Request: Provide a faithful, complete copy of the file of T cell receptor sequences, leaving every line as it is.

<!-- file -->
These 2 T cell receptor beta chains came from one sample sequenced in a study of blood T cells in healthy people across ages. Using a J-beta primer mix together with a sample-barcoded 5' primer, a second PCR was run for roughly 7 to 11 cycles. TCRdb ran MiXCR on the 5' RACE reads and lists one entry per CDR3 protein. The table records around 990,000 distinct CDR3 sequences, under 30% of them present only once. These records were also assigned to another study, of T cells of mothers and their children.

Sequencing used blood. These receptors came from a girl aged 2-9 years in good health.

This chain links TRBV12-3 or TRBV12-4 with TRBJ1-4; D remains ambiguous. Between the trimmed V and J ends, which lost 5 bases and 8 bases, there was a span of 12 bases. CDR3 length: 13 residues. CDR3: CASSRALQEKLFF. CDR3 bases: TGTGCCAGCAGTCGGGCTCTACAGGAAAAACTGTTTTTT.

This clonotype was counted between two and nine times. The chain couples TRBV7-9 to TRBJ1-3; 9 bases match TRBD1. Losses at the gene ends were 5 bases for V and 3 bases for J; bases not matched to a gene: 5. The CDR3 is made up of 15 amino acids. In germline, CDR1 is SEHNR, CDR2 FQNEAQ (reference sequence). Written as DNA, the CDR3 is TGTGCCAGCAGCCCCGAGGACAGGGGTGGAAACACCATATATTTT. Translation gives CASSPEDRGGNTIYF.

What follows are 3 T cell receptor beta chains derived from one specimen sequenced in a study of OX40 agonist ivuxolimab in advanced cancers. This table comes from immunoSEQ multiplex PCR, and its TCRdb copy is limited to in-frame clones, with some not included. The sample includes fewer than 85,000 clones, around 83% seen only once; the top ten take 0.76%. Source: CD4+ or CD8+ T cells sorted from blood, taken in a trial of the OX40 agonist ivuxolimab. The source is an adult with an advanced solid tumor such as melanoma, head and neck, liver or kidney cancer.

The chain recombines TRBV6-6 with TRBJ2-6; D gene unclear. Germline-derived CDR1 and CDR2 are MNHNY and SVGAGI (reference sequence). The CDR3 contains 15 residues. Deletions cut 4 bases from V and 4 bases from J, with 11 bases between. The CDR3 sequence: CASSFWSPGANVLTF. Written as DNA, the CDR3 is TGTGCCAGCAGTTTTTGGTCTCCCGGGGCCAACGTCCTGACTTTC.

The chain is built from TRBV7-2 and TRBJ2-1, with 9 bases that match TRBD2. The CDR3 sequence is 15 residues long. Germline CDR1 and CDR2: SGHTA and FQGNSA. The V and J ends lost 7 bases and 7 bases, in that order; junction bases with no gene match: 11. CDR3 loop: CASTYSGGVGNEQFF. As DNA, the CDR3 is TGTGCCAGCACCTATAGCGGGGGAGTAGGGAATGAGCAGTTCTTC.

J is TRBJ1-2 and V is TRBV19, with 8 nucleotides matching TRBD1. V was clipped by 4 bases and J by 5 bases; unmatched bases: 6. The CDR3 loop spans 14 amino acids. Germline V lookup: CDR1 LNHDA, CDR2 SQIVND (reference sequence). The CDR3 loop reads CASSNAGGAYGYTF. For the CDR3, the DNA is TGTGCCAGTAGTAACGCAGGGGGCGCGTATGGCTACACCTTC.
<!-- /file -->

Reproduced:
These 2 T cell receptor beta chains came from one sample sequenced in a study of blood T cells in healthy people across ages. Using a J-beta primer mix together with a sample-barcoded 5' primer, a second PCR was run for roughly 7 to 11 cycles. TCRdb ran MiXCR on the 5' RACE reads and lists one entry per CDR3 protein. The table records around 990,000 distinct CDR3 sequences, under 30% of them present only once. These records were also assigned to another study, of T cells of mothers and their children.

Sequencing used blood. These receptors came from a girl aged 2-9 years in good health.

This chain links TRBV12-3 or TRBV12-4 with TRBJ1-4; D remains ambiguous. Between the trimmed V and J ends, which lost 5 bases and 8 bases, there was a span of 12 bases. CDR3 length: 13 residues. CDR3: CASSRALQEKLFF. CDR3 bases: TGTGCCAGCAGTCGGGCTCTACAGGAAAAACTGTTTTTT.

This clonotype was counted between two and nine times. The chain couples TRBV7-9 to TRBJ1-3; 9 bases match TRBD1. Losses at the gene ends were 5 bases for V and 3 bases for J; bases not matched to a gene: 5. The CDR3 is made up of 15 amino acids. In germline, CDR1 is SEHNR, CDR2 FQNEAQ (reference sequence). Written as DNA, the CDR3 is TGTGCCAGCAGCCCCGAGGACAGGGGTGGAAACACCATATATTTT. Translation gives CASSPEDRGGNTIYF.

What follows are 3 T cell receptor beta chains derived from one specimen sequenced in a study of OX40 agonist ivuxolimab in advanced cancers. This table comes from immunoSEQ multiplex PCR, and its TCRdb copy is limited to in-frame clones, with some not included. The sample includes fewer than 85,000 clones, around 83% seen only once; the top ten take 0.76%. Source: CD4+ or CD8+ T cells sorted from blood, taken in a trial of the OX40 agonist ivuxolimab. The source is an adult with an advanced solid tumor such as melanoma, head and neck, liver or kidney cancer.

The chain recombines TRBV6-6 with TRBJ2-6; D gene unclear. Germline-derived CDR1 and CDR2 are MNHNY and SVGAGI (reference sequence). The CDR3 contains 15 residues. Deletions cut 4 bases from V and 4 bases from J, with 11 bases between. The CDR3 sequence: CASSFWSPGANVLTF. Written as DNA, the CDR3 is TGTGCCAGCAGTTTTTGGTCTCCCGGGGCCAACGTCCTGACTTTC.

The chain is built from TRBV7-2 and TRBJ2-1, with 9 bases that match TRBD2. The CDR3 sequence is 15 residues long. Germline CDR1 and CDR2: SGHTA and FQGNSA. The V and J ends lost 7 bases and 7 bases, in that order; junction bases with no gene match: 11. CDR3 loop: CASTYSGGVGNEQFF. As DNA, the CDR3 is TGTGCCAGCACCTATAGCGGGGGAGTAGGGAATGAGCAGTTCTTC.

J is TRBJ1-2 and V is TRBV19, with 8 nucleotides matching TRBD1. V was clipped by 4 bases and J by 5 bases; unmatched bases: 6. The CDR3 loop spans 14 amino acids. Germline V lookup: CDR1 LNHDA, CDR2 SQIVND (reference sequence). The CDR3 loop reads CASSNAGGAYGYTF. For the CDR3, the DNA is TGTGCCAGTAGTAACGCAGGGGGCGCGTATGGCTACACCTTC.